The State of Europe

Published on 26th November 2014 by A Soul for Europe

The president of the European Parliament Martin Schulz gave the fifth State of Europe speech at the Haus der Kulturen der Welt in Berlin on 9 November 2014 in front of 500 invited guests. At the center of this year’s speech have been challenges Europe is facing in regard to its borders and how those may influence the understanding of European values.


Farid Tabarki, member of the A Soul for Europe strategy group, introduced the speech by indicating the relationship of borders and European values. Farid Tabarki concluded that “now that Europe and its neighbors are again, just like 25 years ago, facing a moment of fundamental change it’s crucial that we keep on investing in our values, democracy and citizenship. Not only because it’s the only way to keep the greatest peace project on this planet called the European Union floating. But also because our friends from the east and the south have recently stood up for exactly these values”.


After this introduction, Martin Schulz started his speech by referring to the events of the 9 November 1989 and how civil rights campaigner back then fought for the freedom of movement we have today. Martin Schulz pointed out the importance of not reacting to Europe's challenges by building new inner and outer walls and in this way put our freedom of movement at stake. Moreover he made clear that drawing new borders would imply disregarding important European values such as human rights. He further, declared that it is a shame for Europe to let thousands of people die in front of its borders. Even though he respected challenges, fears and tasks communities across Europe share in regard to those seeking for protection and help in Europe, he exhorted that Europe needs new rules to reach out for refugees. In this regard, Schulze reminded the audience how important it is, that all 28 Member States work together in order to help those who need protection. In his opinion more financial and administrative help is needed to support Member States at the external borders. Otherwise, Schulze fears, populist parties may gain a greater popularity. He stressed the importance of freedom as a great European heritage. Even though there are numerous problems Martin Schulz concluded that solutions cannot be found in drawing new borders within Europe and shutting down external borders.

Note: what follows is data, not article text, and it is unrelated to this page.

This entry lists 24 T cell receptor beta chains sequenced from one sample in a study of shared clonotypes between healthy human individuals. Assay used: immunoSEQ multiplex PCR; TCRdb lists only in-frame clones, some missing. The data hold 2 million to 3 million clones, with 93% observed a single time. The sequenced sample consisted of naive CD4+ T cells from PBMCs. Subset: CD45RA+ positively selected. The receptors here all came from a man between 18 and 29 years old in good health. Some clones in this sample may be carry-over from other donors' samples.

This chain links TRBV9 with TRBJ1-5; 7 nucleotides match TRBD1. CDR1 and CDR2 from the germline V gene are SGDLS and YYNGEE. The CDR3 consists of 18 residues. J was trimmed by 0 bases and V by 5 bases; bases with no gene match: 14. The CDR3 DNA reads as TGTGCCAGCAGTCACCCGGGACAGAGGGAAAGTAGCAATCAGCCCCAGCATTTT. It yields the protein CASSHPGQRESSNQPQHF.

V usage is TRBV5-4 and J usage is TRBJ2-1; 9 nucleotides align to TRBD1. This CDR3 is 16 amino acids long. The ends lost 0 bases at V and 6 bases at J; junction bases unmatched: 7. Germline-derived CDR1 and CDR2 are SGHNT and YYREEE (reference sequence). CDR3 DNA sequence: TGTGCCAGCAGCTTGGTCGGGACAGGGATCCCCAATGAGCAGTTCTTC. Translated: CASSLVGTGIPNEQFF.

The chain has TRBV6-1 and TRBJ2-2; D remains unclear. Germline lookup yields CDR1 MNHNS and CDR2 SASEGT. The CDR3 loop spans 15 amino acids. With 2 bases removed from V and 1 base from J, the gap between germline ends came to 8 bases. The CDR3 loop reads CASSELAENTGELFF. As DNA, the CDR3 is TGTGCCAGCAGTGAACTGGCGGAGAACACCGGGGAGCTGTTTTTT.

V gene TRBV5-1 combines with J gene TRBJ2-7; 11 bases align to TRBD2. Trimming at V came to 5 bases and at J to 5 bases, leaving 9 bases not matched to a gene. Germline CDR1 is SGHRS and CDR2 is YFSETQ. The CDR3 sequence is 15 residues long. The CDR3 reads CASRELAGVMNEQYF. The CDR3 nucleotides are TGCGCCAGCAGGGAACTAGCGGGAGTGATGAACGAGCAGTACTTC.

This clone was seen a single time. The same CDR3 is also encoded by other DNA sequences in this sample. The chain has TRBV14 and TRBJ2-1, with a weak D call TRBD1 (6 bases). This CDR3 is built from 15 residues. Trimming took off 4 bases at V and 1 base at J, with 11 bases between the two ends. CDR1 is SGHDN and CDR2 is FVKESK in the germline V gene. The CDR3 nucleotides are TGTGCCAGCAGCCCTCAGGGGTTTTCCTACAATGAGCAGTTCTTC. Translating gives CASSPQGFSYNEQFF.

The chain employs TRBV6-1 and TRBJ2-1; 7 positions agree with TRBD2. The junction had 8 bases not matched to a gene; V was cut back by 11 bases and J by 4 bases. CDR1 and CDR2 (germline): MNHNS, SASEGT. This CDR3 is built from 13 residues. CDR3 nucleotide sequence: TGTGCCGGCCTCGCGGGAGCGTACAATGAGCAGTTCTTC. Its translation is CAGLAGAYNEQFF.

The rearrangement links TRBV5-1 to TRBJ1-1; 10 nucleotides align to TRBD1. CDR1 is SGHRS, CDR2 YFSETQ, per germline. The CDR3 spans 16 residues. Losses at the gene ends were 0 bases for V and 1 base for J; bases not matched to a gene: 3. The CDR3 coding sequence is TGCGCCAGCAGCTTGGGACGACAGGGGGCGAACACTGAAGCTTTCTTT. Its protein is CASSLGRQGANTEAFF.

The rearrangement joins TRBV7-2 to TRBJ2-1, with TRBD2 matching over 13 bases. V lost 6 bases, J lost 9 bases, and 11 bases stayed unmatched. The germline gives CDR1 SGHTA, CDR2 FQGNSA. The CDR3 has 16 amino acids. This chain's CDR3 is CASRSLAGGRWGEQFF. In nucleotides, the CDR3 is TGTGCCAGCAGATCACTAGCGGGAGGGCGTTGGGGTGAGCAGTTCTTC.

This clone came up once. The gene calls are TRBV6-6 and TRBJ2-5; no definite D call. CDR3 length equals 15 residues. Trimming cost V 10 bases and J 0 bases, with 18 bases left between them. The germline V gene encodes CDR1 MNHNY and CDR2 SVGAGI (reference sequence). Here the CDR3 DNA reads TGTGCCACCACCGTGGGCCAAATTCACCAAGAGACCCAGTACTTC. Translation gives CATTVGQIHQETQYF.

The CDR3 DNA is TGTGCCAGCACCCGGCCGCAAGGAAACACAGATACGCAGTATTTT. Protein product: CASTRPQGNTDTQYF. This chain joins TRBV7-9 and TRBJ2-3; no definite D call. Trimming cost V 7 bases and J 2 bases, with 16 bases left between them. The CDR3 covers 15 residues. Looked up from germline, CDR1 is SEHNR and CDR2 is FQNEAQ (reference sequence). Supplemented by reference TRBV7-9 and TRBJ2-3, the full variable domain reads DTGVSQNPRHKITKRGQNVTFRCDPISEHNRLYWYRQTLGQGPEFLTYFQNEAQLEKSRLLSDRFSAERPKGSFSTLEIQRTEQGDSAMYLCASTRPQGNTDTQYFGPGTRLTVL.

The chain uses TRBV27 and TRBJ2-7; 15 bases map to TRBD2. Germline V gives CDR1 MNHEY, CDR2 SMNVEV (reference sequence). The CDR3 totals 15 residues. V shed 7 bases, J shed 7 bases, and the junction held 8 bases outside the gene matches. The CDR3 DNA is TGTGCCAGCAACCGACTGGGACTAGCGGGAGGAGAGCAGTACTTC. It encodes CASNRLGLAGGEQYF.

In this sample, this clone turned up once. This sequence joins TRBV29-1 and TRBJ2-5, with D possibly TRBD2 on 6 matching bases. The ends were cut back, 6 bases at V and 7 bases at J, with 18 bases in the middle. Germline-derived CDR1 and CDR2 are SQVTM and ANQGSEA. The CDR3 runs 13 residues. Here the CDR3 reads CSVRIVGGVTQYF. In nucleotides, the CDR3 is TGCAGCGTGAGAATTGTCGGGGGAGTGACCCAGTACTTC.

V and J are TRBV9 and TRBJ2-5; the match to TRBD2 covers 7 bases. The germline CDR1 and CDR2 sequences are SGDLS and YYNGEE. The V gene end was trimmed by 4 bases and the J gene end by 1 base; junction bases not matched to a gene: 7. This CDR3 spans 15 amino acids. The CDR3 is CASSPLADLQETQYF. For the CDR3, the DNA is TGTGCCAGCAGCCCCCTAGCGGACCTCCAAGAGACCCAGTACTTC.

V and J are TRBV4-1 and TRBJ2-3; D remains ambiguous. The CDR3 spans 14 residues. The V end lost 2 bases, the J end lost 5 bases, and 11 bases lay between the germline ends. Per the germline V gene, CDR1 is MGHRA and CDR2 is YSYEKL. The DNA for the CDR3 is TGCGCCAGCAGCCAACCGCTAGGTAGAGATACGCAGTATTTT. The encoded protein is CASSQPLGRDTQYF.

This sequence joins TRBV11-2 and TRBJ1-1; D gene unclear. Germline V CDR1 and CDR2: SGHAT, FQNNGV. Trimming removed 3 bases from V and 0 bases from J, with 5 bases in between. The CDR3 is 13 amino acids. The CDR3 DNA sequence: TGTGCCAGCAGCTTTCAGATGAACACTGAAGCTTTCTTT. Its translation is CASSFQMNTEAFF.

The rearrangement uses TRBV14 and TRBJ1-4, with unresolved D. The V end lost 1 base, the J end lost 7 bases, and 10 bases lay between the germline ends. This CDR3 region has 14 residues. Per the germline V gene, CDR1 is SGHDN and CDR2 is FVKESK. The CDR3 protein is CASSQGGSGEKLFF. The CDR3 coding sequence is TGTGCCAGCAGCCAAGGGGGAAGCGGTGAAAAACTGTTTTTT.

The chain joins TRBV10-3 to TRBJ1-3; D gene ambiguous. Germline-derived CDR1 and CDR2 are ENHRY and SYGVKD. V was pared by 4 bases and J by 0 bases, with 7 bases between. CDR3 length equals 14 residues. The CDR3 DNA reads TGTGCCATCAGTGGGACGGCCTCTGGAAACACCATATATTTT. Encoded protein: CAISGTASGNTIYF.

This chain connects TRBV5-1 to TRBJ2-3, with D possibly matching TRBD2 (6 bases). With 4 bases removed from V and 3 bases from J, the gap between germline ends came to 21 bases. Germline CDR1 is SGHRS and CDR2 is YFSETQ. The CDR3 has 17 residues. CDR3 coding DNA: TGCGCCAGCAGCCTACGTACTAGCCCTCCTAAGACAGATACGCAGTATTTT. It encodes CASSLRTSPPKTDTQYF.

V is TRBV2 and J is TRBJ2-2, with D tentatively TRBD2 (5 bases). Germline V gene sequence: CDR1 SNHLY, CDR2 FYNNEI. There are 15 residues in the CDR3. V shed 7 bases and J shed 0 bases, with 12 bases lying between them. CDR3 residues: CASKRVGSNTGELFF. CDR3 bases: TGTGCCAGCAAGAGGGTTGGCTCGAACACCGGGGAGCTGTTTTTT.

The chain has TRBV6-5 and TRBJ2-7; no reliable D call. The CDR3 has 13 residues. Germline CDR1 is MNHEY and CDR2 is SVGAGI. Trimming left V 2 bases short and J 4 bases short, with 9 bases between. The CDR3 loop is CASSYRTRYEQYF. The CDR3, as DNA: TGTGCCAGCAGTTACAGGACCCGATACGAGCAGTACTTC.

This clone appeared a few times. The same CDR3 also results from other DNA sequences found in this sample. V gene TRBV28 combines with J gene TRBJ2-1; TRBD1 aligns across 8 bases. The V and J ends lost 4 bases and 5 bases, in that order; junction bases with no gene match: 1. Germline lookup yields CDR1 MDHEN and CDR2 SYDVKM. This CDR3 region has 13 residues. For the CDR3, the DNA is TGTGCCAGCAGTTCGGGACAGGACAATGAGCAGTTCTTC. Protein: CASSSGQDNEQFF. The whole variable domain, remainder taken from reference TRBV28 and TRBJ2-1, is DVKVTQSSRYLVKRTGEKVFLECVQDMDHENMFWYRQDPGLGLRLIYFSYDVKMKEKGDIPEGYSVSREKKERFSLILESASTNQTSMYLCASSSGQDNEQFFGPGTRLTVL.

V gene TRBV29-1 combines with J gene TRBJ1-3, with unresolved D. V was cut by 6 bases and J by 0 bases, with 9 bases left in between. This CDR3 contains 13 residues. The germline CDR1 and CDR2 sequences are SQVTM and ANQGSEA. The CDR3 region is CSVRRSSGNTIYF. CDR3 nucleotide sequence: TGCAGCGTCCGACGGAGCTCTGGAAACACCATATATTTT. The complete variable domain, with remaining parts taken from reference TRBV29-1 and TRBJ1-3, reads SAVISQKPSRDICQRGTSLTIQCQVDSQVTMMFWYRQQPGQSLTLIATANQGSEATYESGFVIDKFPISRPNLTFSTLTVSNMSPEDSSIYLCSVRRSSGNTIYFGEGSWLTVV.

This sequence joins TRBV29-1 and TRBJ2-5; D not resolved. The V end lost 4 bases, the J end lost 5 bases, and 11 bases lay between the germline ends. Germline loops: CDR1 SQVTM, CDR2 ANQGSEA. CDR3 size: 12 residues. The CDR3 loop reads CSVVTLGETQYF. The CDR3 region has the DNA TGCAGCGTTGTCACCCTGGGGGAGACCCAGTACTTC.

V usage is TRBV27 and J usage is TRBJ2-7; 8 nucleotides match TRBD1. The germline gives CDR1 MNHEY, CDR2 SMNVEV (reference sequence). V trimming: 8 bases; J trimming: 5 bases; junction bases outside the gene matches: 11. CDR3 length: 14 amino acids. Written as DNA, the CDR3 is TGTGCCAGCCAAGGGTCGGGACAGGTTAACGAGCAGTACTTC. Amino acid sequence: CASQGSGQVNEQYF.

Benedict Schofield, also member of the A Soul for Europe strategy group, closed the event by acknowledging the cultural and civic engagement of the initiative A Soul for Europe for rising European awareness. He linked his words to Martin Schulz’ speech by emphasizing “I am deeply encouraged to hear that these are still the values that guide Europe, and that Europe will, with the continued support of culture and civil society – and initiatives like “A Soul for Europe” – be able to speak to, and inspire, a younger generation” .


Another highlight was the musical performance of the European Youth Orchestra (EUYO) with the support of the Federal Government Commissioner of Culture and Media Affairs. Since 1976, the EUYO is acting as cultural ambassador of the European Union representing its own interpretation of European heritage.
You can listen to Martin Schulz speech in German and to the performance of the European Youth Orchestra here.


The “State of Europe” is a regular annual statement on the idea and current state of Europe by its most senior representatives. It is given at a place closely tied up with Europe’s destiny – in Berlin, where 25 years before the fall of the Wall on 9 November 1989 paved the way for a great, no longer divided Europe.



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